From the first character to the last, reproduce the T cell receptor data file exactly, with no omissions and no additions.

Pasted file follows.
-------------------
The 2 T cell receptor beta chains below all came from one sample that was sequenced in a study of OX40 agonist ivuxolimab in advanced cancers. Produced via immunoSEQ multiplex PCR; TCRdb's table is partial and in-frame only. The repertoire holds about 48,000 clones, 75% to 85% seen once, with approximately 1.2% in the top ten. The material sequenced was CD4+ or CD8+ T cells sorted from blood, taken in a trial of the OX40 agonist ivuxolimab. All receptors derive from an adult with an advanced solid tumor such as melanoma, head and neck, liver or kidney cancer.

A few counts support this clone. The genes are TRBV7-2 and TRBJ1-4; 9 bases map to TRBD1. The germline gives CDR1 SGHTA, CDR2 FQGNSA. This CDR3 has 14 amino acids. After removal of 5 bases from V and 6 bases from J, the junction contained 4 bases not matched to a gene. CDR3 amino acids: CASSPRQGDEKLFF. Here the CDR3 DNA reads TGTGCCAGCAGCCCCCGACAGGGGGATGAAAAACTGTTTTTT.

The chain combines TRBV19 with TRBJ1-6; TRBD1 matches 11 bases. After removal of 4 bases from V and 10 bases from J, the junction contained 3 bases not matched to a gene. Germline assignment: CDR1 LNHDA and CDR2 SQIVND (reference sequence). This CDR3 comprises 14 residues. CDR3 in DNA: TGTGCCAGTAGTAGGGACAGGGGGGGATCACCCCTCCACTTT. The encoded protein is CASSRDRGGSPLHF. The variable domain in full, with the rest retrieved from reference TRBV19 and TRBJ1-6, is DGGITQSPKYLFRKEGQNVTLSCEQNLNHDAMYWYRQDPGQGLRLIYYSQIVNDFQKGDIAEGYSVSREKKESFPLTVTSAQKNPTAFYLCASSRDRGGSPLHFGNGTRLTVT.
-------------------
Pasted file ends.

The 2 T cell receptor beta chains below all came from one sample that was sequenced in a study of OX40 agonist ivuxolimab in advanced cancers. Produced via immunoSEQ multiplex PCR; TCRdb's table is partial and in-frame only. The repertoire holds about 48,000 clones, 75% to 85% seen once, with approximately 1.2% in the top ten. The material sequenced was CD4+ or CD8+ T cells sorted from blood, taken in a trial of the OX40 agonist ivuxolimab. All receptors derive from an adult with an advanced solid tumor such as melanoma, head and neck, liver or kidney cancer.

A few counts support this clone. The genes are TRBV7-2 and TRBJ1-4; 9 bases map to TRBD1. The germline gives CDR1 SGHTA, CDR2 FQGNSA. This CDR3 has 14 amino acids. After removal of 5 bases from V and 6 bases from J, the junction contained 4 bases not matched to a gene. CDR3 amino acids: CASSPRQGDEKLFF. Here the CDR3 DNA reads TGTGCCAGCAGCCCCCGACAGGGGGATGAAAAACTGTTTTTT.

The chain combines TRBV19 with TRBJ1-6; TRBD1 matches 11 bases. After removal of 4 bases from V and 10 bases from J, the junction contained 3 bases not matched to a gene. Germline assignment: CDR1 LNHDA and CDR2 SQIVND (reference sequence). This CDR3 comprises 14 residues. CDR3 in DNA: TGTGCCAGTAGTAGGGACAGGGGGGGATCACCCCTCCACTTT. The encoded protein is CASSRDRGGSPLHF. The variable domain in full, with the rest retrieved from reference TRBV19 and TRBJ1-6, is DGGITQSPKYLFRKEGQNVTLSCEQNLNHDAMYWYRQDPGQGLRLIYYSQIVNDFQKGDIAEGYSVSREKKESFPLTVTSAQKNPTAFYLCASSRDRGGSPLHFGNGTRLTVT.